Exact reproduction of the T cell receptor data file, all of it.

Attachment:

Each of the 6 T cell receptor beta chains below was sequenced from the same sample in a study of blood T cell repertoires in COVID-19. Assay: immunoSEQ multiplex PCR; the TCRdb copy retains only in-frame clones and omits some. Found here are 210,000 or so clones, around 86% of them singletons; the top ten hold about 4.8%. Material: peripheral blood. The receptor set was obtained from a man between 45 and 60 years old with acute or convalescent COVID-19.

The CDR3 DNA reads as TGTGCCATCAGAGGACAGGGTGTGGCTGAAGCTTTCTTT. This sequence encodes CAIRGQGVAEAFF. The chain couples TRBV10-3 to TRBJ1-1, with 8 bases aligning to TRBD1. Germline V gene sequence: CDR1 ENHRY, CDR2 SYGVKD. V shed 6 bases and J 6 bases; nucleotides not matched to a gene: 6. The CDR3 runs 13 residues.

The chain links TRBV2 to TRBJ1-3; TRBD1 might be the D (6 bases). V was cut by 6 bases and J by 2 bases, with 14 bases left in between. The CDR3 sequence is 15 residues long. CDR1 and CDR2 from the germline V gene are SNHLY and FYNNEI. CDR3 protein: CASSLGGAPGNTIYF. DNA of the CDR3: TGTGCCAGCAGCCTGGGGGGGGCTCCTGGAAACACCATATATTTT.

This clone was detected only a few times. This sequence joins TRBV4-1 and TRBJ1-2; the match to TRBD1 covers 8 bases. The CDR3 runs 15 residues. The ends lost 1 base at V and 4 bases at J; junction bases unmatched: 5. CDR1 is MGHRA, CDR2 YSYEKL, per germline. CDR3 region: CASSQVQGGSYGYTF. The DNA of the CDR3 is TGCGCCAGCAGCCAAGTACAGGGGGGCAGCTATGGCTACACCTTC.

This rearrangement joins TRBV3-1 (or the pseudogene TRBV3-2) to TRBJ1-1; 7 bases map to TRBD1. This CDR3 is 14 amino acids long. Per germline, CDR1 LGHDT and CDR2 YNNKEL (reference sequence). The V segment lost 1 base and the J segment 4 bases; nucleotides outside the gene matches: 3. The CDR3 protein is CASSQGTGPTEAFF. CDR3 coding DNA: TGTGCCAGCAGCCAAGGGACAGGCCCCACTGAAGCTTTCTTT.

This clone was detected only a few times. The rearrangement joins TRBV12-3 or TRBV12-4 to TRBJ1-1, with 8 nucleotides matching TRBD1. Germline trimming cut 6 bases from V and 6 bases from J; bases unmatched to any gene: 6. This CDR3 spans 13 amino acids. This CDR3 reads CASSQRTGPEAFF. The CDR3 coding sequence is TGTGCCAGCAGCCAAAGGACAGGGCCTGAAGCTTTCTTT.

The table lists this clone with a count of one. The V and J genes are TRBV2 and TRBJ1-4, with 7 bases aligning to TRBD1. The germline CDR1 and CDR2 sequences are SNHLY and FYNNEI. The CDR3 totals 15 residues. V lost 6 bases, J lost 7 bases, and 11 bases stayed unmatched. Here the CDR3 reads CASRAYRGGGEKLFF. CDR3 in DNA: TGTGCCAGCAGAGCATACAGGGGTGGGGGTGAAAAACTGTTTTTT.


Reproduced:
Each of the 6 T cell receptor beta chains below was sequenced from the same sample in a study of blood T cell repertoires in COVID-19. Assay: immunoSEQ multiplex PCR; the TCRdb copy retains only in-frame clones and omits some. Found here are 210,000 or so clones, around 86% of them singletons; the top ten hold about 4.8%. Material: peripheral blood. The receptor set was obtained from a man between 45 and 60 years old with acute or convalescent COVID-19.

The CDR3 DNA reads as TGTGCCATCAGAGGACAGGGTGTGGCTGAAGCTTTCTTT. This sequence encodes CAIRGQGVAEAFF. The chain couples TRBV10-3 to TRBJ1-1, with 8 bases aligning to TRBD1. Germline V gene sequence: CDR1 ENHRY, CDR2 SYGVKD. V shed 6 bases and J 6 bases; nucleotides not matched to a gene: 6. The CDR3 runs 13 residues.

The chain links TRBV2 to TRBJ1-3; TRBD1 might be the D (6 bases). V was cut by 6 bases and J by 2 bases, with 14 bases left in between. The CDR3 sequence is 15 residues long. CDR1 and CDR2 from the germline V gene are SNHLY and FYNNEI. CDR3 protein: CASSLGGAPGNTIYF. DNA of the CDR3: TGTGCCAGCAGCCTGGGGGGGGCTCCTGGAAACACCATATATTTT.

This clone was detected only a few times. This sequence joins TRBV4-1 and TRBJ1-2; the match to TRBD1 covers 8 bases. The CDR3 runs 15 residues. The ends lost 1 base at V and 4 bases at J; junction bases unmatched: 5. CDR1 is MGHRA, CDR2 YSYEKL, per germline. CDR3 region: CASSQVQGGSYGYTF. The DNA of the CDR3 is TGCGCCAGCAGCCAAGTACAGGGGGGCAGCTATGGCTACACCTTC.

This rearrangement joins TRBV3-1 (or the pseudogene TRBV3-2) to TRBJ1-1; 7 bases map to TRBD1. This CDR3 is 14 amino acids long. Per germline, CDR1 LGHDT and CDR2 YNNKEL (reference sequence). The V segment lost 1 base and the J segment 4 bases; nucleotides outside the gene matches: 3. The CDR3 protein is CASSQGTGPTEAFF. CDR3 coding DNA: TGTGCCAGCAGCCAAGGGACAGGCCCCACTGAAGCTTTCTTT.

This clone was detected only a few times. The rearrangement joins TRBV12-3 or TRBV12-4 to TRBJ1-1, with 8 nucleotides matching TRBD1. Germline trimming cut 6 bases from V and 6 bases from J; bases unmatched to any gene: 6. This CDR3 spans 13 amino acids. This CDR3 reads CASSQRTGPEAFF. The CDR3 coding sequence is TGTGCCAGCAGCCAAAGGACAGGGCCTGAAGCTTTCTTT.

The table lists this clone with a count of one. The V and J genes are TRBV2 and TRBJ1-4, with 7 bases aligning to TRBD1. The germline CDR1 and CDR2 sequences are SNHLY and FYNNEI. The CDR3 totals 15 residues. V lost 6 bases, J lost 7 bases, and 11 bases stayed unmatched. Here the CDR3 reads CASRAYRGGGEKLFF. CDR3 in DNA: TGTGCCAGCAGAGCATACAGGGGTGGGGGTGAAAAACTGTTTTTT.